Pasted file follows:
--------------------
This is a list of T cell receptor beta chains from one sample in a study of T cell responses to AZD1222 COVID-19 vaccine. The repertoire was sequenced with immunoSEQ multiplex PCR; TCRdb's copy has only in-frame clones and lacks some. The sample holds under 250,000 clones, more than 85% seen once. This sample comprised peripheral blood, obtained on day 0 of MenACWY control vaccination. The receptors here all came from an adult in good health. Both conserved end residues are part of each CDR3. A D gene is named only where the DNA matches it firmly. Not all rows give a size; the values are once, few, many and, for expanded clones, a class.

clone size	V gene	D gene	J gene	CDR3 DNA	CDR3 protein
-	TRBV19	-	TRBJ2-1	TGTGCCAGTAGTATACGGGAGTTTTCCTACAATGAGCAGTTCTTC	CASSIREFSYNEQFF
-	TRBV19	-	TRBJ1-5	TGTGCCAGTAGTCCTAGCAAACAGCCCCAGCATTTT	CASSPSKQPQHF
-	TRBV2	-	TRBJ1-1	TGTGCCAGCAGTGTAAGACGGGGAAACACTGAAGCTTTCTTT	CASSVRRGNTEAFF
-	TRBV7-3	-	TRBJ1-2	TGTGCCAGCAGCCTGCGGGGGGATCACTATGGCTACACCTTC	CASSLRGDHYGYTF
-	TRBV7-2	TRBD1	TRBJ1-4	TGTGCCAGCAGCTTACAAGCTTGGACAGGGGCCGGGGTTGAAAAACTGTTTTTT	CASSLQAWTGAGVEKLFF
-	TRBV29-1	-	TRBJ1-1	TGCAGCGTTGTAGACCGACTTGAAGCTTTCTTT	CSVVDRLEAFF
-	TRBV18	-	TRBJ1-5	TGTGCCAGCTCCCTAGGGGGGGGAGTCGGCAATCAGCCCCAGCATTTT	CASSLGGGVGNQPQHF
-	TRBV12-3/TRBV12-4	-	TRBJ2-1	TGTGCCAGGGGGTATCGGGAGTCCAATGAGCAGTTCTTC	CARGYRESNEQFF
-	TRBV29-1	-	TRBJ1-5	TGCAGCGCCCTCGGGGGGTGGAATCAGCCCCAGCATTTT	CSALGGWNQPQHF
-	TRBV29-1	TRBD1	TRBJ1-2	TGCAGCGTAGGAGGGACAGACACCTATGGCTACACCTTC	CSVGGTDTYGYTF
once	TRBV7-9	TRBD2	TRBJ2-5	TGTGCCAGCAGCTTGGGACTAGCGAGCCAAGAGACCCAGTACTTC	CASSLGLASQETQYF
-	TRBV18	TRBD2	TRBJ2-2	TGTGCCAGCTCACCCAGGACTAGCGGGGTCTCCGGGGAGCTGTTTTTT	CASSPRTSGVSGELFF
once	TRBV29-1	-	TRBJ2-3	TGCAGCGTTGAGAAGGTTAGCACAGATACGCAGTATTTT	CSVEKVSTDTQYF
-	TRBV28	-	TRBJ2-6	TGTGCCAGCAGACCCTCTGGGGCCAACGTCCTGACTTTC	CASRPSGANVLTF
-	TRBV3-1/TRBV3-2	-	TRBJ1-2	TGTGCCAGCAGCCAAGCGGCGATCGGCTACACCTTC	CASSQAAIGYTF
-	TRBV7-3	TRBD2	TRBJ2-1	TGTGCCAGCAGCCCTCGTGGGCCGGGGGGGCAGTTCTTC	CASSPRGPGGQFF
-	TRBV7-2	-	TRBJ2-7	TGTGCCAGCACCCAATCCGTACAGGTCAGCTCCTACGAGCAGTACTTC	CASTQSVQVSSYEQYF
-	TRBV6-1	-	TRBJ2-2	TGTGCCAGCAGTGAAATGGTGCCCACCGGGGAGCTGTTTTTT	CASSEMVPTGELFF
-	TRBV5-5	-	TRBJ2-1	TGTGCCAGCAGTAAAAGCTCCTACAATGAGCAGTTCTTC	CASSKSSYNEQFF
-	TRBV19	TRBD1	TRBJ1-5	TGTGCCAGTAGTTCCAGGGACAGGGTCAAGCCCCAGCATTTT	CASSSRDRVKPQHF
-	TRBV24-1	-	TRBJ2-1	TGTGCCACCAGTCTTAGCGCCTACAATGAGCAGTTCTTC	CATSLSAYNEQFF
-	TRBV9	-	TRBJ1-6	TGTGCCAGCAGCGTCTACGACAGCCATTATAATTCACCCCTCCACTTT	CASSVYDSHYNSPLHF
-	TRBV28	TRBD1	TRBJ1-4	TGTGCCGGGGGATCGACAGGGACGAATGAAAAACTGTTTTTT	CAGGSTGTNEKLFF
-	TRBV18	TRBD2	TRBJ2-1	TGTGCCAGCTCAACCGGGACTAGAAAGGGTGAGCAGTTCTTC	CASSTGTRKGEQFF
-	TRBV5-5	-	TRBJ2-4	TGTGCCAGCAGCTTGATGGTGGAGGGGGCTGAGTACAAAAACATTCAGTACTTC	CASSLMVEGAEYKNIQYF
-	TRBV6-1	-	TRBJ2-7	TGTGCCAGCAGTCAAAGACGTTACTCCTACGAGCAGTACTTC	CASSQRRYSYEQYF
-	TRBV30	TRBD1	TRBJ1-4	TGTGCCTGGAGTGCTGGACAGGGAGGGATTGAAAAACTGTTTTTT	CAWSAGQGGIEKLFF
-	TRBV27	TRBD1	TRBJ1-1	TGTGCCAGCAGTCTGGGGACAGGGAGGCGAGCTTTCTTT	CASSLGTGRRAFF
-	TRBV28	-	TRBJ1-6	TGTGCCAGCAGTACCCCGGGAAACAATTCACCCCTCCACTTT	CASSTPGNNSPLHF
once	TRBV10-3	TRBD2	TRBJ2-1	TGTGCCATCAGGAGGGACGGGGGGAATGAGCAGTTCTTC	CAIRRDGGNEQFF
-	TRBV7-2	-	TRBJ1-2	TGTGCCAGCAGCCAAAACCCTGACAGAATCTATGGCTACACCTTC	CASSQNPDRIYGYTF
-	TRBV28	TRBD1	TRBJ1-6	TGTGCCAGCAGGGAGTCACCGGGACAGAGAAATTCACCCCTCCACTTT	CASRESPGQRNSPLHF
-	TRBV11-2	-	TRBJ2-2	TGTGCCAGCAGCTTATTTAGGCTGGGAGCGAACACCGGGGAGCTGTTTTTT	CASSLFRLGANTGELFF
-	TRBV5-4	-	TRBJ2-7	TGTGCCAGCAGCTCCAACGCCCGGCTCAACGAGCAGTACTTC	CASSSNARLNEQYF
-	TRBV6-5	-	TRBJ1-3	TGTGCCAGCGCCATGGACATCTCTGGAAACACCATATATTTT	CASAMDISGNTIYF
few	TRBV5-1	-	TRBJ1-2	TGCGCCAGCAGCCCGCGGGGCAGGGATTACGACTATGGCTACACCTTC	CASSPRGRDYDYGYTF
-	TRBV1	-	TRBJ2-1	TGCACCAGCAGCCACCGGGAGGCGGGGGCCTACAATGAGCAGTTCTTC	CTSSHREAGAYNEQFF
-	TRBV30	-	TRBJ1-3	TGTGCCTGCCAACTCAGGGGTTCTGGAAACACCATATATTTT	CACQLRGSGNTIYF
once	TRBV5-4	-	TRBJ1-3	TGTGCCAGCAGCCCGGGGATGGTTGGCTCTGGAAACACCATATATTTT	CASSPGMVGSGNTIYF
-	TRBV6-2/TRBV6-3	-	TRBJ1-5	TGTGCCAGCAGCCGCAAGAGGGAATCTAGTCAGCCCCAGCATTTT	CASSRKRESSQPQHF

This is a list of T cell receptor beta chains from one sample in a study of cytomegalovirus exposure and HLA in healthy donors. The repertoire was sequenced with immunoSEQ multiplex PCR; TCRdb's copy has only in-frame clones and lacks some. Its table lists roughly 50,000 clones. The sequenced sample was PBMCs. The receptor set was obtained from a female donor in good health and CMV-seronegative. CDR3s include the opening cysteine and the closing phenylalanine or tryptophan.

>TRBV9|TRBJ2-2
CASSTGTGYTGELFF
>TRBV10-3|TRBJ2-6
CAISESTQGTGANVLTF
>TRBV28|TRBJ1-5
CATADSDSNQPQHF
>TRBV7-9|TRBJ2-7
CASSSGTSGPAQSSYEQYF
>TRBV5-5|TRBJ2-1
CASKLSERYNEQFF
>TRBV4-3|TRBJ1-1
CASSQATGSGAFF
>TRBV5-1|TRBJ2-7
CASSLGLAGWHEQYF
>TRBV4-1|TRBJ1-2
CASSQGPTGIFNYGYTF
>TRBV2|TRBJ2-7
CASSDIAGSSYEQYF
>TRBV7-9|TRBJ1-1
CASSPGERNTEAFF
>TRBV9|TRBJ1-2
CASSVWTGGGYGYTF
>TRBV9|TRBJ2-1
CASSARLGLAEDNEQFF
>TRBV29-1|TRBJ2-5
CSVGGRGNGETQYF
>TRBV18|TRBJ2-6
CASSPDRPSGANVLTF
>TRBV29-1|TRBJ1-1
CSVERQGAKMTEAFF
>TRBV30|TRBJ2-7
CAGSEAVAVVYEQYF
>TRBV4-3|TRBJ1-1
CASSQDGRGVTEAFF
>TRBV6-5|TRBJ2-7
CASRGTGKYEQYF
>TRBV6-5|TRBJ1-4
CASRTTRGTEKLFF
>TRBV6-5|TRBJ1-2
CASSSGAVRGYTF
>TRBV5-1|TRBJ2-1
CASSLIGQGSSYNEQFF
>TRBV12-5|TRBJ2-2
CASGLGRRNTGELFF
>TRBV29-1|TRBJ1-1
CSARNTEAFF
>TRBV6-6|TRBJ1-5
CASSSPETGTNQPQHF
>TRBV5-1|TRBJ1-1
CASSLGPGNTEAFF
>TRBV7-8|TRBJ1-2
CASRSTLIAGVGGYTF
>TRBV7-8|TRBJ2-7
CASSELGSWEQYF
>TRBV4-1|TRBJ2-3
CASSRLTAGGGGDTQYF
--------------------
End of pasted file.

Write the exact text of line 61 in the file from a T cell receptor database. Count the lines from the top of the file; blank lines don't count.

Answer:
CASSDIAGSSYEQYF